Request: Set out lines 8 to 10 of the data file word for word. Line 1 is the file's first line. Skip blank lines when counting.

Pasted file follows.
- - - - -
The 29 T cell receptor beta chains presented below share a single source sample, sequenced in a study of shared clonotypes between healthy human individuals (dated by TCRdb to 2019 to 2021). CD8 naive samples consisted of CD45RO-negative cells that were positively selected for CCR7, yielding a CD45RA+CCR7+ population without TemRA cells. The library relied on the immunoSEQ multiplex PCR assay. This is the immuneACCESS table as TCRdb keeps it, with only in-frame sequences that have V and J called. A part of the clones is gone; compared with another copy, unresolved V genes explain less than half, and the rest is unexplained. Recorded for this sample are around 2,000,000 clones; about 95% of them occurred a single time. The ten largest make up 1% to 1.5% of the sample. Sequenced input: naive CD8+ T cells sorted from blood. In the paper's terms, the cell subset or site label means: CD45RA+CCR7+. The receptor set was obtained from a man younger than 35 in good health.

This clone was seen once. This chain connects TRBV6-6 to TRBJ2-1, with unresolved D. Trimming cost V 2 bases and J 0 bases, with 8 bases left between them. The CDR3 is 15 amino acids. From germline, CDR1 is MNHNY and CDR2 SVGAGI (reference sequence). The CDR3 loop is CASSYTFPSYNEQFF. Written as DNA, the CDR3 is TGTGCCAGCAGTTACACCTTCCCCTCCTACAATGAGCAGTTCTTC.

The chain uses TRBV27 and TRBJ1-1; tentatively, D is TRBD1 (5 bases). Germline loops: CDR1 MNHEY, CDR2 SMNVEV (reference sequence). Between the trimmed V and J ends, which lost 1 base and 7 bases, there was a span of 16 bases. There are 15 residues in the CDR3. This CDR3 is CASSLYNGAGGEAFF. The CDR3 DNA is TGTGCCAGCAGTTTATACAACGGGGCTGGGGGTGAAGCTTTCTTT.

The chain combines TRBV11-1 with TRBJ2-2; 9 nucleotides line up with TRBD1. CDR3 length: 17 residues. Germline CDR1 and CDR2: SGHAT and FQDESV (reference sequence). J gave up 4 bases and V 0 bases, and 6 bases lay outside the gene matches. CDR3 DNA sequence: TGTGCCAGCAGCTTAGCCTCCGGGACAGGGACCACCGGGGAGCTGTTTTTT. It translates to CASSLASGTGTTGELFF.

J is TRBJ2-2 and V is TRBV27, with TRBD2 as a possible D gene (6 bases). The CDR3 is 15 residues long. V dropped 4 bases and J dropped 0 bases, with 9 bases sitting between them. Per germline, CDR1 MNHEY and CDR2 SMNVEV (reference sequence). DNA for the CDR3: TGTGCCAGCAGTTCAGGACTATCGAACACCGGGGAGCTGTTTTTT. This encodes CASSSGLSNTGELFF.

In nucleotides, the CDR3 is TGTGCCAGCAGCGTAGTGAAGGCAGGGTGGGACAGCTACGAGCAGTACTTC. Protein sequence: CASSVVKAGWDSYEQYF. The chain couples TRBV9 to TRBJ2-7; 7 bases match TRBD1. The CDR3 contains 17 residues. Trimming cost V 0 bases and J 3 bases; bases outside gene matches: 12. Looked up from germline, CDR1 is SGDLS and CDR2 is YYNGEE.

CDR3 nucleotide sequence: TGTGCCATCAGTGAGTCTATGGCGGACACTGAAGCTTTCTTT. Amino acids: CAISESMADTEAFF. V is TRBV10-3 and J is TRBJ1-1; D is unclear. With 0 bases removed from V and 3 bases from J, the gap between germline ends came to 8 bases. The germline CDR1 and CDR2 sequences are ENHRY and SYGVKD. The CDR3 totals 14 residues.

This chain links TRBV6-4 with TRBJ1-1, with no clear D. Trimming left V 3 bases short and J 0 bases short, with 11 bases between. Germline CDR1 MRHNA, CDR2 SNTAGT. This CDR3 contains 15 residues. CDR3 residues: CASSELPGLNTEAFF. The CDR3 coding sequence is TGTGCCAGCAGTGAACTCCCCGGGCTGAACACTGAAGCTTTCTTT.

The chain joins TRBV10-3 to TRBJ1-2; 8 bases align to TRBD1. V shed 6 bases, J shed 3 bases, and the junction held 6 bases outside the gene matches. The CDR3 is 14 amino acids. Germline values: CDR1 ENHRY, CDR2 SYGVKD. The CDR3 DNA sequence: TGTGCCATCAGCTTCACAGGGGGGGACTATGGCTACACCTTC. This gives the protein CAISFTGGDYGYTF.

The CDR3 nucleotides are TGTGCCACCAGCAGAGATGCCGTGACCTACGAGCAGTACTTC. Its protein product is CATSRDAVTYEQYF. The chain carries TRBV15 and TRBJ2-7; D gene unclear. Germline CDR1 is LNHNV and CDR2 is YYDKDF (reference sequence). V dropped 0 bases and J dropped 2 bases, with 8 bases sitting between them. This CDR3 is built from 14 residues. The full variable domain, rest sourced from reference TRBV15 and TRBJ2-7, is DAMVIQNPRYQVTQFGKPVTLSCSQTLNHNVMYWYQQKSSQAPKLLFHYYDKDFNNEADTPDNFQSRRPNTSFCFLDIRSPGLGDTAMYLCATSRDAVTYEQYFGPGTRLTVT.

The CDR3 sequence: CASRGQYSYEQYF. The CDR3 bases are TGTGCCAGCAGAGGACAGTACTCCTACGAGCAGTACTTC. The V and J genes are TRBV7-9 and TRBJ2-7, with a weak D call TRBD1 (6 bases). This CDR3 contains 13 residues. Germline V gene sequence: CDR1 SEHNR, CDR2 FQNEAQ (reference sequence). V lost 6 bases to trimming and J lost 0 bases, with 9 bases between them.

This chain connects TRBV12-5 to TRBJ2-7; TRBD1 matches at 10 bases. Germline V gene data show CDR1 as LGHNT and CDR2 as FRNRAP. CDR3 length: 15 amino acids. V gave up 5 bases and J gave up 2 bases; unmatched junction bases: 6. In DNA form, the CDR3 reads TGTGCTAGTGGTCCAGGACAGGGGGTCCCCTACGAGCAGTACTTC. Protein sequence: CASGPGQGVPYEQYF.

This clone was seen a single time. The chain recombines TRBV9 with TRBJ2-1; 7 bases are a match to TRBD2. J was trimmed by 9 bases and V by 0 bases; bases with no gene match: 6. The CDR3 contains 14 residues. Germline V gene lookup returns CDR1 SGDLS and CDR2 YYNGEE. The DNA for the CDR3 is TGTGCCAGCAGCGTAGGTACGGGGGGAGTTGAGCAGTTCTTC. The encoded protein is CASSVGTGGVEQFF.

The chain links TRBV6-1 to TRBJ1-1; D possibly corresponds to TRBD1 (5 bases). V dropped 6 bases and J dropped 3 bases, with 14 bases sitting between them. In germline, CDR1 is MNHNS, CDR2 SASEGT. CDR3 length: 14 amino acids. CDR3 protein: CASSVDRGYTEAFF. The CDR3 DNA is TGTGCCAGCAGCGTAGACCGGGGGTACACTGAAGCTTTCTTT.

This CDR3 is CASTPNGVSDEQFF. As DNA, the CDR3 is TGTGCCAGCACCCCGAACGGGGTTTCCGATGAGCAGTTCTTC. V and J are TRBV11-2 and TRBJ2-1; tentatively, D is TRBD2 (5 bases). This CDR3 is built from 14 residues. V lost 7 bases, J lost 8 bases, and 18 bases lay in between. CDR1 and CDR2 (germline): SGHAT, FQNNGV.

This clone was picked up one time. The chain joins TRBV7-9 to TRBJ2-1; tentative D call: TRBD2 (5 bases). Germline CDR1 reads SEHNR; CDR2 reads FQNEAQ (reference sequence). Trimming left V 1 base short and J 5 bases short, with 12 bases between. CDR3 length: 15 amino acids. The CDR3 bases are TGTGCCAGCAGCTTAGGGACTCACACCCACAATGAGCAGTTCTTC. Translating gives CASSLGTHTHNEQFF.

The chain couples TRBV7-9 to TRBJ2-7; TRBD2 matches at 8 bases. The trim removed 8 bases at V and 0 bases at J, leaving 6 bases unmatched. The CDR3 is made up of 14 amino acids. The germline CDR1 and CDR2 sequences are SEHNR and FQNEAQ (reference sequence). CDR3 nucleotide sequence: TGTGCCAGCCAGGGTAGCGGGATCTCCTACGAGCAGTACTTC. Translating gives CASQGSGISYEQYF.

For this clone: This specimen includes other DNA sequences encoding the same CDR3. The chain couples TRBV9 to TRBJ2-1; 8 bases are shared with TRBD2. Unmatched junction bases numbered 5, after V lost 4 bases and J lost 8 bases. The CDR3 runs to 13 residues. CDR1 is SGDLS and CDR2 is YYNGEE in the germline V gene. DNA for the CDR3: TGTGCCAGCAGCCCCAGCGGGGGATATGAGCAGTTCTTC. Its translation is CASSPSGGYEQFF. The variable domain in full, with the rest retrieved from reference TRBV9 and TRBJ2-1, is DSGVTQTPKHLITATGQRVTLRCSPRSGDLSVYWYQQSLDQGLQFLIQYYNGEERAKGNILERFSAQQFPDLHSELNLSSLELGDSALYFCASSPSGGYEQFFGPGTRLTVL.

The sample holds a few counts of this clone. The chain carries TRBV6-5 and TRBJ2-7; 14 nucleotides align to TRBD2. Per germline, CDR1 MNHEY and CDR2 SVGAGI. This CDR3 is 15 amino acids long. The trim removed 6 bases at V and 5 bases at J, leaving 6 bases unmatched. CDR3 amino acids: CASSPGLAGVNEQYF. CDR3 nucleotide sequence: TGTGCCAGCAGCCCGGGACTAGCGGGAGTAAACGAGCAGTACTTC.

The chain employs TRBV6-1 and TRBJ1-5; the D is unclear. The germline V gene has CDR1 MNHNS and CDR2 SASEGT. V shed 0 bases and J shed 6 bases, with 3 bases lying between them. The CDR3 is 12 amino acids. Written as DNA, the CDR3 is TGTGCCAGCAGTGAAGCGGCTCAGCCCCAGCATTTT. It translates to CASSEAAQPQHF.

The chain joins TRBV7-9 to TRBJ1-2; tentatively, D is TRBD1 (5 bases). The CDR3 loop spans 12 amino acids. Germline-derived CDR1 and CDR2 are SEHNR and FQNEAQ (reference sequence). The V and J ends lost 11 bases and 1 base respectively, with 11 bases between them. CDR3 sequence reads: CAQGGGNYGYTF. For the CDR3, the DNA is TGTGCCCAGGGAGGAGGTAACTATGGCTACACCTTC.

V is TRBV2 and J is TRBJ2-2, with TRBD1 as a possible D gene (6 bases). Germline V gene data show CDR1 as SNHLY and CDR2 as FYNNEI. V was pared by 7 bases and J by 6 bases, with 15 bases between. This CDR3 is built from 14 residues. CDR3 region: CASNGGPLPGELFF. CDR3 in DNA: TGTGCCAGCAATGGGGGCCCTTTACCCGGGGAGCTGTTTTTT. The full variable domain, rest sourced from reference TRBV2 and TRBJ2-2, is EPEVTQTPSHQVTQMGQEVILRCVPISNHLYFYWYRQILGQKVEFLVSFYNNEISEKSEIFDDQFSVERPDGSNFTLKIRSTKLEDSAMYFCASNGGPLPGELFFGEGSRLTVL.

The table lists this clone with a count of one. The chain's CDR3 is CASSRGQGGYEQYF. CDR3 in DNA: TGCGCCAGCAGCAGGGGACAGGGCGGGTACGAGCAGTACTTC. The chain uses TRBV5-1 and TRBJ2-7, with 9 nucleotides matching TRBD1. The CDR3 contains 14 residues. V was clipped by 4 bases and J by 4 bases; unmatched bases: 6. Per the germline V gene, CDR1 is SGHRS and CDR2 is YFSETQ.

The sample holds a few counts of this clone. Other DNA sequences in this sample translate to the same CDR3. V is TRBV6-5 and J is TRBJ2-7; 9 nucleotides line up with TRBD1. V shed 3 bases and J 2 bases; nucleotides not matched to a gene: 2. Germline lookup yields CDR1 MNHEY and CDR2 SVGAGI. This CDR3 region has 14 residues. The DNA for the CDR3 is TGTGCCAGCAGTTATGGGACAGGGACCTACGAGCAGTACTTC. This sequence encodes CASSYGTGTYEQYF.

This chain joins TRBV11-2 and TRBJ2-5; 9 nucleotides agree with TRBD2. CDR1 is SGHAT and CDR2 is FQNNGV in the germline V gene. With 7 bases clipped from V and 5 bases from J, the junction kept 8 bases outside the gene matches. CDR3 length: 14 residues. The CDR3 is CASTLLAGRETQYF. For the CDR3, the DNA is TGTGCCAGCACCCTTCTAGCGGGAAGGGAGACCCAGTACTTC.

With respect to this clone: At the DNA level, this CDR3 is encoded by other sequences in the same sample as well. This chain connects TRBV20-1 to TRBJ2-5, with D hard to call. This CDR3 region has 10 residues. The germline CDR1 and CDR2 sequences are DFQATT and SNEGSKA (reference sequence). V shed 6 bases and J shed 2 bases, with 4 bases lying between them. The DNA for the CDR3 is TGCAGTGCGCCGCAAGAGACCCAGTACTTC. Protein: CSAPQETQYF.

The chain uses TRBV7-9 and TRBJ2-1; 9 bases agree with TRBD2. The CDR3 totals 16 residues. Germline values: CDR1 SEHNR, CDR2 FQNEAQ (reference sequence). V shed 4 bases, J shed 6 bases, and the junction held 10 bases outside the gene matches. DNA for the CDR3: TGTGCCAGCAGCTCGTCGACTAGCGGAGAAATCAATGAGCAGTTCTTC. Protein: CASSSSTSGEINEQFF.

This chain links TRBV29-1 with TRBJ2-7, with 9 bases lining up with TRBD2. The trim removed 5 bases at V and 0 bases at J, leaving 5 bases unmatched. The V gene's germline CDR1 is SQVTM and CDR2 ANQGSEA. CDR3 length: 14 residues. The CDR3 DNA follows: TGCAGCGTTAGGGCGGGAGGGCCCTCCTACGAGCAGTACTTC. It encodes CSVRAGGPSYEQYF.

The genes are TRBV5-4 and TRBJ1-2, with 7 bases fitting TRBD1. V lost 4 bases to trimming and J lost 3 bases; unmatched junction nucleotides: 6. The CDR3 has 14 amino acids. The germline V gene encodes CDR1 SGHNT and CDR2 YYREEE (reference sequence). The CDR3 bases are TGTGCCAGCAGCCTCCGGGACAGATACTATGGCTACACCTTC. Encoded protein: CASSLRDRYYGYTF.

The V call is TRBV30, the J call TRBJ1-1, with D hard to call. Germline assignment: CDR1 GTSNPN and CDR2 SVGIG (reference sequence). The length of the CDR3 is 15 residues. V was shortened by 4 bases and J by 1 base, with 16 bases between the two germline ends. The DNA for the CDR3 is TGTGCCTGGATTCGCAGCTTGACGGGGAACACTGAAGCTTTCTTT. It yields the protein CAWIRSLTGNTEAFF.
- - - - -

This chain links TRBV6-4 with TRBJ1-1, with no clear D. Trimming left V 3 bases short and J 0 bases short, with 11 bases between. Germline CDR1 MRHNA, CDR2 SNTAGT. This CDR3 contains 15 residues. CDR3 residues: CASSELPGLNTEAFF. The CDR3 coding sequence is TGTGCCAGCAGTGAACTCCCCGGGCTGAACACTGAAGCTTTCTTT.

The chain joins TRBV10-3 to TRBJ1-2; 8 bases align to TRBD1. V shed 6 bases, J shed 3 bases, and the junction held 6 bases outside the gene matches. The CDR3 is 14 amino acids. Germline values: CDR1 ENHRY, CDR2 SYGVKD. The CDR3 DNA sequence: TGTGCCATCAGCTTCACAGGGGGGGACTATGGCTACACCTTC. This gives the protein CAISFTGGDYGYTF.

The CDR3 nucleotides are TGTGCCACCAGCAGAGATGCCGTGACCTACGAGCAGTACTTC. Its protein product is CATSRDAVTYEQYF. The chain carries TRBV15 and TRBJ2-7; D gene unclear. Germline CDR1 is LNHNV and CDR2 is YYDKDF (reference sequence). V dropped 0 bases and J dropped 2 bases, with 8 bases sitting between them. This CDR3 is built from 14 residues. The full variable domain, rest sourced from reference TRBV15 and TRBJ2-7, is DAMVIQNPRYQVTQFGKPVTLSCSQTLNHNVMYWYQQKSSQAPKLLFHYYDKDFNNEADTPDNFQSRRPNTSFCFLDIRSPGLGDTAMYLCATSRDAVTYEQYFGPGTRLTVT.